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Kore Tale

I am the dark core within the brightness, the single seed of winter hidden in summer's warmth, that one tiny shard, icy and sharp, kept close against the heart.

I think I have always been this way, though my mother does not see it—even as a girl I hid it from her, and played in the sunshine with the other maidens. On one such morning of new grass and clear skies—on a perfect day, when the sky was a vivid cyan, the sunlight bright as a blade, the laughter of my playmates too shrill—on this too perfect day, I closed my heart to the brilliance, and I dawdled away from them to the shade of a tall cypress, its shadow falling long and cold against the moist earth.

And as I stepped within the shadow there it was: a hideous flower, gruesome and gleaming, a monstrosity of the kind nature makes in her careless way, for she is like a child who sets a toy ship in a stream, then wanders off and does not see it wrecked on the stones of the bank. Fascinating, this thing, like a snake born with two heads—a narcissus that from its thickened stem bore a hundred crowded blooms, its petals a livid white, veined and translucent, bearing in the center of each a blood red cup. The fragrance from it was powerful and far too sweet, and as I stared I recognized that about it hung just the barest after-image of illusion, as of a poison disguised. I could also see that it was not meant that I should resist it, and so I did not—I grasped its fat stem and tugged, and as I did the earth opened beneath me.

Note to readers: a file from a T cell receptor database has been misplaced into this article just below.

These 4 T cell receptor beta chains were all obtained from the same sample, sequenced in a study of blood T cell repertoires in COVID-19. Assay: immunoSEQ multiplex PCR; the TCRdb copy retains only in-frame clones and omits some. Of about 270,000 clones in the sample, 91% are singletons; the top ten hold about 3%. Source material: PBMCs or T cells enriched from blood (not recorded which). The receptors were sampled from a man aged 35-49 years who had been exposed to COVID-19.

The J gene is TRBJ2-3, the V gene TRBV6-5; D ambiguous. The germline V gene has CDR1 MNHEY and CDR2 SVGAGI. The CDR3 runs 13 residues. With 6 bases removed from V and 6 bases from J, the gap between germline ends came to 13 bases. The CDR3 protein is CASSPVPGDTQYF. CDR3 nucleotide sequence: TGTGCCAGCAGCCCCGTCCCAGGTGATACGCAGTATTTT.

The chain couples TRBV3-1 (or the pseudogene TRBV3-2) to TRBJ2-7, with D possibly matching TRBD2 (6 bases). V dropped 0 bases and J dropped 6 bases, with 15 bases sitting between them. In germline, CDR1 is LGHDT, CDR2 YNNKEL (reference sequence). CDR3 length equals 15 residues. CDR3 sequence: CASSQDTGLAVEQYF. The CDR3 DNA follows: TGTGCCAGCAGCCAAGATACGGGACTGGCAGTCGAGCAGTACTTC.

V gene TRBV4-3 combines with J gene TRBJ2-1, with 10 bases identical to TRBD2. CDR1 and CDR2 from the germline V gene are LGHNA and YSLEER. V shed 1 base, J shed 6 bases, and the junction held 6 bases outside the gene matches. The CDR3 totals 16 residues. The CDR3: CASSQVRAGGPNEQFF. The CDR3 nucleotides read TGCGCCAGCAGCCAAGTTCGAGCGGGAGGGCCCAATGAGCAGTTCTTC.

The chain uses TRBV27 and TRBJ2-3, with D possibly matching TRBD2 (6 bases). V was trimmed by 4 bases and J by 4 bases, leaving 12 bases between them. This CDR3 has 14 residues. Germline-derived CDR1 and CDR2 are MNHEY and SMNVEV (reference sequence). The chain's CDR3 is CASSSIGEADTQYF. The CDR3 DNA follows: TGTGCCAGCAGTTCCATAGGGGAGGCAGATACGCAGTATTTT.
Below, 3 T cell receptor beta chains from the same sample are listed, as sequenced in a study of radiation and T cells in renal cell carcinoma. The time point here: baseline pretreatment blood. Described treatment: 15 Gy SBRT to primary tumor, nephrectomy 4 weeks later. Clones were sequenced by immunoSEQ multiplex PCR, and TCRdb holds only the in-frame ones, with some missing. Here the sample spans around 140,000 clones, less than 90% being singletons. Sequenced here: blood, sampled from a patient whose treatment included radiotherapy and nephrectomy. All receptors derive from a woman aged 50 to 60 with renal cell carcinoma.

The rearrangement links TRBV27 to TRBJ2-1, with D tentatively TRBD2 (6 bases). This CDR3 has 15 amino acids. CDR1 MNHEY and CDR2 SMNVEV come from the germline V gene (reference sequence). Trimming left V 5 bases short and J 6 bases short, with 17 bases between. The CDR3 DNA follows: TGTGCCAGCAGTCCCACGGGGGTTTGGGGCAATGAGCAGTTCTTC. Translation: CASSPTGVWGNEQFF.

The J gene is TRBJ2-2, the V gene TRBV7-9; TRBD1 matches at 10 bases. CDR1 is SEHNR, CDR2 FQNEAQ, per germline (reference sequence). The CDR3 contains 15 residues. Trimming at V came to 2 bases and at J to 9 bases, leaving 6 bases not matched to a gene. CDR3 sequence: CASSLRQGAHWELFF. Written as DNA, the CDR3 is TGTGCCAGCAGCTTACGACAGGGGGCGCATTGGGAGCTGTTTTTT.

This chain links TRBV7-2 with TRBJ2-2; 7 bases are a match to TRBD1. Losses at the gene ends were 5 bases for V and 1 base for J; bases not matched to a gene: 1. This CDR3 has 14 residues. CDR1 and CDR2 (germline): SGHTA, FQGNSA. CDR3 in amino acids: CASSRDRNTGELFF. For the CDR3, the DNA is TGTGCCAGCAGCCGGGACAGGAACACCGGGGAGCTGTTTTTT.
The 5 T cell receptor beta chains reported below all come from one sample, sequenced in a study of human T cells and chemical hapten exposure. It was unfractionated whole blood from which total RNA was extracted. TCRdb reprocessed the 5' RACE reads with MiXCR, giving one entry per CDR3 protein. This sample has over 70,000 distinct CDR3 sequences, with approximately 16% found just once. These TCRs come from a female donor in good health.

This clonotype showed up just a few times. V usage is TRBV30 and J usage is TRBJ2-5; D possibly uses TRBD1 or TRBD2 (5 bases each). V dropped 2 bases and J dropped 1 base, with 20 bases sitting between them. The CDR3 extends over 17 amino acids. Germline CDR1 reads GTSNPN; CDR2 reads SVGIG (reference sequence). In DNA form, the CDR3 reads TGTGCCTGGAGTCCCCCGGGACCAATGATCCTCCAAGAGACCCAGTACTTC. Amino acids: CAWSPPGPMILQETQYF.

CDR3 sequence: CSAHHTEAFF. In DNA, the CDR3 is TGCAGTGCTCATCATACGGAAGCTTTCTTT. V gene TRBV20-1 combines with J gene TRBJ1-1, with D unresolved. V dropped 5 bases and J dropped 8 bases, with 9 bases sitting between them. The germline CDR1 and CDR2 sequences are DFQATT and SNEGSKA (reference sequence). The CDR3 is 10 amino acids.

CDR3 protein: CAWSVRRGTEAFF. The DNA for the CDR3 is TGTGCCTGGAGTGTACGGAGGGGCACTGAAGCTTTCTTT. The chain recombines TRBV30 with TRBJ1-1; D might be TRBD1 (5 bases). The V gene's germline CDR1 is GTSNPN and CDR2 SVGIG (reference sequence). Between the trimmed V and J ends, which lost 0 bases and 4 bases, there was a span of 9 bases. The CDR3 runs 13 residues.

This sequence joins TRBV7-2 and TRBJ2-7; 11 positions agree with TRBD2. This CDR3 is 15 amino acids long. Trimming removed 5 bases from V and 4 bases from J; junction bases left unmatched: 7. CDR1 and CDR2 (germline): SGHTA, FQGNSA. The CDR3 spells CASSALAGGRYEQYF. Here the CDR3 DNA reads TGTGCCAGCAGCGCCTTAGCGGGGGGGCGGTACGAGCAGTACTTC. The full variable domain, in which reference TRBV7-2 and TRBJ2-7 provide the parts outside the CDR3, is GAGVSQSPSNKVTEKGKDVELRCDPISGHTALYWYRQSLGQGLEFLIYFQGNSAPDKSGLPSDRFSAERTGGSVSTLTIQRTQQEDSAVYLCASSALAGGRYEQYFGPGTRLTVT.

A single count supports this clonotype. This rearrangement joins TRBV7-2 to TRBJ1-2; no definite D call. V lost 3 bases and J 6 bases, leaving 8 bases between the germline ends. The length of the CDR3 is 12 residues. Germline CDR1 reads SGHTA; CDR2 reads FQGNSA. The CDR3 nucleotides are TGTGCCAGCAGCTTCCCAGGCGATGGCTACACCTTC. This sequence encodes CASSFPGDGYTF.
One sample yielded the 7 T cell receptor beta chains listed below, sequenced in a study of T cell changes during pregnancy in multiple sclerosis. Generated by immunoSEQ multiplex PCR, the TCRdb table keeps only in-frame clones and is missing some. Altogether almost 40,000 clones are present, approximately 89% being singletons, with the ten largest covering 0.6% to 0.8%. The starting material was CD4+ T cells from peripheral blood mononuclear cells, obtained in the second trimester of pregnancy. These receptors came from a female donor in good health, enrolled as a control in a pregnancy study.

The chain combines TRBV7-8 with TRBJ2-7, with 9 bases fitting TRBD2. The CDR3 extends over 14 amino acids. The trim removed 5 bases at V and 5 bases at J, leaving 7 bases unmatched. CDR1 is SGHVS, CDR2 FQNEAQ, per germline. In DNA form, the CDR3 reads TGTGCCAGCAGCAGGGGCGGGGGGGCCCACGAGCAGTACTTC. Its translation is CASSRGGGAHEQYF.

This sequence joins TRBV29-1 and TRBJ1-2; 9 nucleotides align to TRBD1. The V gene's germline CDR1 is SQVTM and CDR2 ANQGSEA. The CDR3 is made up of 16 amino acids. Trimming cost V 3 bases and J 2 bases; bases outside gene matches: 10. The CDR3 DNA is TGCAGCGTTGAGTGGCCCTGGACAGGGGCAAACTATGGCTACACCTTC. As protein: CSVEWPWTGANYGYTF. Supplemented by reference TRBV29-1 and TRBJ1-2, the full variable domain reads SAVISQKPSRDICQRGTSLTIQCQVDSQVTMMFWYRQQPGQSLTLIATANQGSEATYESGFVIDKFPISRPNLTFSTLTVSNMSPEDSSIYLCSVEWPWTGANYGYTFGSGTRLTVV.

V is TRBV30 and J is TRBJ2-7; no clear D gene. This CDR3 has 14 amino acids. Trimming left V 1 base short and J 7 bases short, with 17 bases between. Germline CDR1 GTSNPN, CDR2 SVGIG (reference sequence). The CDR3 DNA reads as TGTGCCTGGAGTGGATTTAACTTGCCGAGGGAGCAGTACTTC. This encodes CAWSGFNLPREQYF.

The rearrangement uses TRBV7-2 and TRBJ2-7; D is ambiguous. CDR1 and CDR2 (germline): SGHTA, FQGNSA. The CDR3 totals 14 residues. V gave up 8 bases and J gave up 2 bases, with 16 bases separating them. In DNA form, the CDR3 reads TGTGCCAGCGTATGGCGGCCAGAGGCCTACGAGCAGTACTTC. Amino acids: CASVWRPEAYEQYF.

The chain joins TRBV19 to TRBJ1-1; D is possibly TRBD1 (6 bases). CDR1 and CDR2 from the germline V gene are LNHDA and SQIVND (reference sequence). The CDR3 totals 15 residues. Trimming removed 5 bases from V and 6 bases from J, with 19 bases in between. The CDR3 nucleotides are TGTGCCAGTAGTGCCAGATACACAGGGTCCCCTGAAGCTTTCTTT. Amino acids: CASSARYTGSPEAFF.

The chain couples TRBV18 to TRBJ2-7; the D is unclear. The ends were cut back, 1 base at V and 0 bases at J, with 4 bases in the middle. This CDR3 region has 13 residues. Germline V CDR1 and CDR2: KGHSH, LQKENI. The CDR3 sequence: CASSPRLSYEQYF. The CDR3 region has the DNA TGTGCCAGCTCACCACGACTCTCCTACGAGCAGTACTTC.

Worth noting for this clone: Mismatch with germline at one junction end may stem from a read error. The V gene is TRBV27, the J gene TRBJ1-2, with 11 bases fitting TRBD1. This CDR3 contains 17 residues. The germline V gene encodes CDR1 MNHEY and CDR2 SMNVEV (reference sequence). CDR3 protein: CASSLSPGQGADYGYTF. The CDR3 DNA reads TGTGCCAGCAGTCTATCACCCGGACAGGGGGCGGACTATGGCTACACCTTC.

From the dark ground burst the dark King, who snatched me up and stole me away to his grave Realm, deep within the earth. Was I surprised? Only a little. Did I scream, cry, rage over the injustice of it? Hardly. I know Fate when I see Her.

I also knew that my mother would weep for me. Let her.

And in the deep cold of my bones, I knew it was inevitable that she find me.

I knew this, and I knew she would never hear me, were I to tell her my desires. It has always been this way. We are simply too unalike, my mother, her hair shining like summer, her mind all flowers and seeds and warmth, and I, who find my peace among the black poplars that are mirrored in the silent pool.

And there I was in the land of the dead, alive, and free to wander through the vast and silent halls heaped with wealth, among the flickering shades and deep shadows, the oblivious night wrapped close about me like a heavy robe, all the while waiting to be stolen back to the blinding sunlight whether I will or no. For I was no prisoner there, though it has been said of me.

The dark King accorded me every kindness, in his cold way, despite our ill-omened beginnings. Though I asked for none he presented me with great riches—golden stephanae set with polished jet, silver ornaments for throat, ears, arms, fingers, black diamonds to weave in my hair, brocaded garments stiff with gold, ancient gems gleaming by lamplight, garnet, amethyst, onyx, opal, bloodstone, sapphires the shade of fathomless pools—a vast dowry, the common stuff of the earth.

And then the next piece of it: the torn fruit set before me, the rind stuffed with a thousand seeds like drops of blood that well from a small, slow wound. So then.

Six seeds of the blood-red pomegranate, and I am Queen.

Let my mother rail against that! She knows the Law full well, as do I.

My mother called me Kore, Maiden, Girl, but my name is first Persephone, Destroyer of Light. For I am both my mother's daughter and my mother's mother, after all; and the shadows are my true home.


Ch'ang O